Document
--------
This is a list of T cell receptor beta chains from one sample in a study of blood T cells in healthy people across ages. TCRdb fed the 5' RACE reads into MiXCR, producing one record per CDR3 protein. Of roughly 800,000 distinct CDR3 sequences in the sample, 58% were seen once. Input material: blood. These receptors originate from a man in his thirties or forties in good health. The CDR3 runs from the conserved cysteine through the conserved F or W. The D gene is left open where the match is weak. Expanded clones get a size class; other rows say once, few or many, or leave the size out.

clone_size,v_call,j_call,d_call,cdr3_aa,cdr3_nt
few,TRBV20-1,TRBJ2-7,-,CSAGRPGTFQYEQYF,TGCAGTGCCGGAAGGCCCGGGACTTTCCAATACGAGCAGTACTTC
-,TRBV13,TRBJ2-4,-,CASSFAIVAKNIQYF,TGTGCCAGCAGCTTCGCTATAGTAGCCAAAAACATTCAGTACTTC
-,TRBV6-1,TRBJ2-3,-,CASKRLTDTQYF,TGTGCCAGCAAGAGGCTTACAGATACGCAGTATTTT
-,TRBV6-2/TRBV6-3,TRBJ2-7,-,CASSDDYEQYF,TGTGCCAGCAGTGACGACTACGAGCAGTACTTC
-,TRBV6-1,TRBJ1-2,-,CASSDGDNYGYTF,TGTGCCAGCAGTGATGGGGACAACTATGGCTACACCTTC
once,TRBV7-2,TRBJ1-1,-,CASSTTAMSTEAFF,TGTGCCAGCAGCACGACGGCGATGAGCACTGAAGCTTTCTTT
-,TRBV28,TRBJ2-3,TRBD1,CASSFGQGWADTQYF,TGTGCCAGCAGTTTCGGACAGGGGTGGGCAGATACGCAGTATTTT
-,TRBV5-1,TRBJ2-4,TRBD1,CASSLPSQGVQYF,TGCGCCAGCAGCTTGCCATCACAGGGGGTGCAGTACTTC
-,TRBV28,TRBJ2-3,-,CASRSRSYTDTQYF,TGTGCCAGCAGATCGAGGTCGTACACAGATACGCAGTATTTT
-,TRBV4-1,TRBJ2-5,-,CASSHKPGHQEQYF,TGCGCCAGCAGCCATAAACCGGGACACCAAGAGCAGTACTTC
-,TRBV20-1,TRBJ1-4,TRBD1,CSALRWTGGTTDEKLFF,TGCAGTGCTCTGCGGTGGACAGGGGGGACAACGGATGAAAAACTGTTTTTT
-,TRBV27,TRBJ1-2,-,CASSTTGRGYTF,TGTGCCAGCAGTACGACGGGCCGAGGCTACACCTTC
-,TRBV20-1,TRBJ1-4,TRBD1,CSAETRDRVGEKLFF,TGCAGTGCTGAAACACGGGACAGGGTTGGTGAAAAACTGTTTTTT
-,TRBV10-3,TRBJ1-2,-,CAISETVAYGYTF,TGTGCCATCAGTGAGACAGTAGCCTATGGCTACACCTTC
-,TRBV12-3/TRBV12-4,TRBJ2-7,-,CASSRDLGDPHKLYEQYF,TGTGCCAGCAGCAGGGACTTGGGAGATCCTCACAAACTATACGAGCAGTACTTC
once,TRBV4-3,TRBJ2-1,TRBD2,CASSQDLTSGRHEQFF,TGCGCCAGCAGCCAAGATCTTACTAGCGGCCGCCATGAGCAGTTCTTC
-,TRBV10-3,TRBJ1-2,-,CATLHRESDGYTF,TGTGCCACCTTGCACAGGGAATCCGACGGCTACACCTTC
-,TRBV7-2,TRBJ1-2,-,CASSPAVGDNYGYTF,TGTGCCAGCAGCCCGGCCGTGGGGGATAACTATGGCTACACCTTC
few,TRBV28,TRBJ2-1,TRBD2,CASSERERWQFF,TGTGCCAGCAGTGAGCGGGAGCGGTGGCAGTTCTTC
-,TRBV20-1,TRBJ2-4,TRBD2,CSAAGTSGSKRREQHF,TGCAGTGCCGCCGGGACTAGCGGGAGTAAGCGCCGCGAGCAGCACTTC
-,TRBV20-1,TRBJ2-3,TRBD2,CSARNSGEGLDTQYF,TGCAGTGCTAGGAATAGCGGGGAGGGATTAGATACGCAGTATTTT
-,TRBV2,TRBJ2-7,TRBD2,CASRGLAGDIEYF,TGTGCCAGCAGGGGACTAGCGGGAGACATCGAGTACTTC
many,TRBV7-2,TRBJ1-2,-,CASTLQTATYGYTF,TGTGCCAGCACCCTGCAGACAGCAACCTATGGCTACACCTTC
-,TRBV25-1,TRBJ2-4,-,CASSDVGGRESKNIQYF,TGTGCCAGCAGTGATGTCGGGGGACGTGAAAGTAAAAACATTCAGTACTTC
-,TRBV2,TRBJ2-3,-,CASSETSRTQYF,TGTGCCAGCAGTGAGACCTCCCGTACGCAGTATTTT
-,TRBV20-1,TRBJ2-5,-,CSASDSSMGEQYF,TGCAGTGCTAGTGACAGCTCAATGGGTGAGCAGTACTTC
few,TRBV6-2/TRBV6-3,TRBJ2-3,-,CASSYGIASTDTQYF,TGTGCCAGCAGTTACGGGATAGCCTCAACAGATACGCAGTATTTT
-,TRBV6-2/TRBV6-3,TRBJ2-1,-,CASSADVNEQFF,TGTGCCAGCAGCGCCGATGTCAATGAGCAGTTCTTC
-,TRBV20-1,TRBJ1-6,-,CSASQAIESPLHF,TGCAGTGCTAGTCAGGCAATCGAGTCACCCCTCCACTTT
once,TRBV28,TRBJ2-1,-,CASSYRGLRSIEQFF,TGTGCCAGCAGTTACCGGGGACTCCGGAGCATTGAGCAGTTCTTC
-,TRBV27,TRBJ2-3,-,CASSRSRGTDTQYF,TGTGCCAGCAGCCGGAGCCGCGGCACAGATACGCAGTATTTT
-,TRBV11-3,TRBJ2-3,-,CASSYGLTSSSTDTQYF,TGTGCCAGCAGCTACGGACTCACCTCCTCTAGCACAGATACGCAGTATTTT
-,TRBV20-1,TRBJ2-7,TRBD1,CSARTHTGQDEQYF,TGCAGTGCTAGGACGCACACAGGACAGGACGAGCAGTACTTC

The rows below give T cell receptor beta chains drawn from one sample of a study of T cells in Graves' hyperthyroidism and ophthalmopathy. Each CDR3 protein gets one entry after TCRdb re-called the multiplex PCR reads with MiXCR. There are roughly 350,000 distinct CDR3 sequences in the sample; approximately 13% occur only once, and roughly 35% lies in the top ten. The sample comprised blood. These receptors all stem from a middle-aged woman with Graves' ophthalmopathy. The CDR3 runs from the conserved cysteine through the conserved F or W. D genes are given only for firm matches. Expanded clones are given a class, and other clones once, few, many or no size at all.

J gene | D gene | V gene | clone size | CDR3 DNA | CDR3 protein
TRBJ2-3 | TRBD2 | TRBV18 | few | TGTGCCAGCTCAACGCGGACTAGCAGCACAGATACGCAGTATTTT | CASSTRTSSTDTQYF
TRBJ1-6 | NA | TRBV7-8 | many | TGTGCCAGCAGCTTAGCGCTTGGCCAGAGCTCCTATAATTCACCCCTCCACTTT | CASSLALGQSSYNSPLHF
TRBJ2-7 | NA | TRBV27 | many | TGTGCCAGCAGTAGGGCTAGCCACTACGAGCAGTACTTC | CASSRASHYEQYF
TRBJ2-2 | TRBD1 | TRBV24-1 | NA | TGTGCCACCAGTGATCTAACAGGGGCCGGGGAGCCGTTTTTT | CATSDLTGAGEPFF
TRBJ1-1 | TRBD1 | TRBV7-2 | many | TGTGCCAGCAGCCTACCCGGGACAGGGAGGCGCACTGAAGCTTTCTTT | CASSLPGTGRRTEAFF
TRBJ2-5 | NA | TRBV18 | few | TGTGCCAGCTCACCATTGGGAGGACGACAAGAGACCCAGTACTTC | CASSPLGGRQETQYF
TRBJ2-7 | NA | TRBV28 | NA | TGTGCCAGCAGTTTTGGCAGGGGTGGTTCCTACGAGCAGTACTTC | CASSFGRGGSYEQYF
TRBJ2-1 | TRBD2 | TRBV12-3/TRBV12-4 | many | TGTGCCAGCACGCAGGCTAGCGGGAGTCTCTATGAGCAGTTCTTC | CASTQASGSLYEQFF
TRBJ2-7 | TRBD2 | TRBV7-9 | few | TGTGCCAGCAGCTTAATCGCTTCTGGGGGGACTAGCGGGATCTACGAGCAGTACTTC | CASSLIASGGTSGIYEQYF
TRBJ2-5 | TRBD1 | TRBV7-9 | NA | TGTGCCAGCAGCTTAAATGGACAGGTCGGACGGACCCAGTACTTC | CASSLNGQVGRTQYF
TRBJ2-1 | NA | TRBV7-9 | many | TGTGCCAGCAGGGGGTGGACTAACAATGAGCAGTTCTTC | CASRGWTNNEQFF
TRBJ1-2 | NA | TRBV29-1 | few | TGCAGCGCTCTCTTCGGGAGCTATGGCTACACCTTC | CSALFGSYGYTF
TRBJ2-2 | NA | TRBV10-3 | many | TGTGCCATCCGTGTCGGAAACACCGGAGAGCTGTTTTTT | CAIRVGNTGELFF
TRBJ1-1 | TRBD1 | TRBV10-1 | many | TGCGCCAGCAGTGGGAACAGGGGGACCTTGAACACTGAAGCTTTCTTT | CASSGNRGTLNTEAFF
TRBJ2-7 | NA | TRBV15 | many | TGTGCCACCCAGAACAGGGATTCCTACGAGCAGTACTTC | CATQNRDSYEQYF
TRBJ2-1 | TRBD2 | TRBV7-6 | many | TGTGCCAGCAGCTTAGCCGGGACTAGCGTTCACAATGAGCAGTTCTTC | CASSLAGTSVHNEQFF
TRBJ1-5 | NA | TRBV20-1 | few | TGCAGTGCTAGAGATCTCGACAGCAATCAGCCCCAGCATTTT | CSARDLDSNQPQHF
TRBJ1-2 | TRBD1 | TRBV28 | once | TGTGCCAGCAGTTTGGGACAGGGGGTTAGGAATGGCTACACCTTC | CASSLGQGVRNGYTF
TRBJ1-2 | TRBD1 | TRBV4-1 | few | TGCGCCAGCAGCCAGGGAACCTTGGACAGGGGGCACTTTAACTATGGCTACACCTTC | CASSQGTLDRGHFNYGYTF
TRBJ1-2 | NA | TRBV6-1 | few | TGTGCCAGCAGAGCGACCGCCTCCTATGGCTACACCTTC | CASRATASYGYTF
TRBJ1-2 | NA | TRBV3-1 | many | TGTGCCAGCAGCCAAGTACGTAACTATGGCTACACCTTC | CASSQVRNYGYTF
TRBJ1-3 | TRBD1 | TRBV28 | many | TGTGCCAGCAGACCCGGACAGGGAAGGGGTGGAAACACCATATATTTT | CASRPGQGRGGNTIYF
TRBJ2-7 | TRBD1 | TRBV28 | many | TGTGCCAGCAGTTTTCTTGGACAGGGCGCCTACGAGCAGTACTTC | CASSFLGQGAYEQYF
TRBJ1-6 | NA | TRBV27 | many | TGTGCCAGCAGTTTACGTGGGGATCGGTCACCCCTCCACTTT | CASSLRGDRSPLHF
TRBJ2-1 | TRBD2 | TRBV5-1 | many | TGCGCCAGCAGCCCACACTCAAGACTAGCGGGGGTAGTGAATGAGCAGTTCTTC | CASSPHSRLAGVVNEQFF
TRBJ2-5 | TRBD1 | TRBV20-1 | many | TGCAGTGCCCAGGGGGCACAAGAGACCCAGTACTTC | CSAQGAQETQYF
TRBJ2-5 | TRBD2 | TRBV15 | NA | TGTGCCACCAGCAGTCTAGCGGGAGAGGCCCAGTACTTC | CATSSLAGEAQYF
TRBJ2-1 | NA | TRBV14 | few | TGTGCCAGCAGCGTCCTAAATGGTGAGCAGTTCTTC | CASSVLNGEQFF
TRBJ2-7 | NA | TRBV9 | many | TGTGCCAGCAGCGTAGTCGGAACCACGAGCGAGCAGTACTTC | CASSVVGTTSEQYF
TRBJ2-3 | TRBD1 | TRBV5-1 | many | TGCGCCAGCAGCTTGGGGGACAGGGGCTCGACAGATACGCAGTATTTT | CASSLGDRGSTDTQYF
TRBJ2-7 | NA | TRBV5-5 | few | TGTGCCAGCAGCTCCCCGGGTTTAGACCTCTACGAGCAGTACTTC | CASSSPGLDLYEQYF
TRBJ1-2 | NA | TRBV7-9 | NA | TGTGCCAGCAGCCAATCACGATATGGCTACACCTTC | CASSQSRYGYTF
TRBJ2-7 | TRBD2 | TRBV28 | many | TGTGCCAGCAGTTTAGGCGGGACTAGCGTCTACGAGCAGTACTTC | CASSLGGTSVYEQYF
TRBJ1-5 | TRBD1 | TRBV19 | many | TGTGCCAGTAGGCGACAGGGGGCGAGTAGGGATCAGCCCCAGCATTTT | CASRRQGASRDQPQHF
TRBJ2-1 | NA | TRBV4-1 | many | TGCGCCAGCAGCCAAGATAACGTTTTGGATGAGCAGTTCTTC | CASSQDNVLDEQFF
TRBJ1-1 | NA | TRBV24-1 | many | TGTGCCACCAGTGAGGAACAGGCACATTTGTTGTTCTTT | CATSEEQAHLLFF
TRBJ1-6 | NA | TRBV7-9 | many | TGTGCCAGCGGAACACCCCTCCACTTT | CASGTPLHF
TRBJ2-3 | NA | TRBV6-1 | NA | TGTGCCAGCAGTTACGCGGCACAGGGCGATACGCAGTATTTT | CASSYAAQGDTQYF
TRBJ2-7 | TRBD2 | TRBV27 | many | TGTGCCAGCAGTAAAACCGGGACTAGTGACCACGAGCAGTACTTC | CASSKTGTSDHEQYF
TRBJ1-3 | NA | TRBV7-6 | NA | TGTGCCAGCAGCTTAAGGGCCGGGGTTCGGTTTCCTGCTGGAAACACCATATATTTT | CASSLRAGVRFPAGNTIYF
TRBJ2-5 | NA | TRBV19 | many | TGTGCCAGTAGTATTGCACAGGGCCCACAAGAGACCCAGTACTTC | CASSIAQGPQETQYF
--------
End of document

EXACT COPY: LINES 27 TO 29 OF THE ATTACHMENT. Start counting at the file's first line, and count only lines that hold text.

-,TRBV2,TRBJ2-3,-,CASSETSRTQYF,TGTGCCAGCAGTGAGACCTCCCGTACGCAGTATTTT
-,TRBV20-1,TRBJ2-5,-,CSASDSSMGEQYF,TGCAGTGCTAGTGACAGCTCAATGGGTGAGCAGTACTTC
few,TRBV6-2/TRBV6-3,TRBJ2-3,-,CASSYGIASTDTQYF,TGTGCCAGCAGTTACGGGATAGCCTCAACAGATACGCAGTATTTT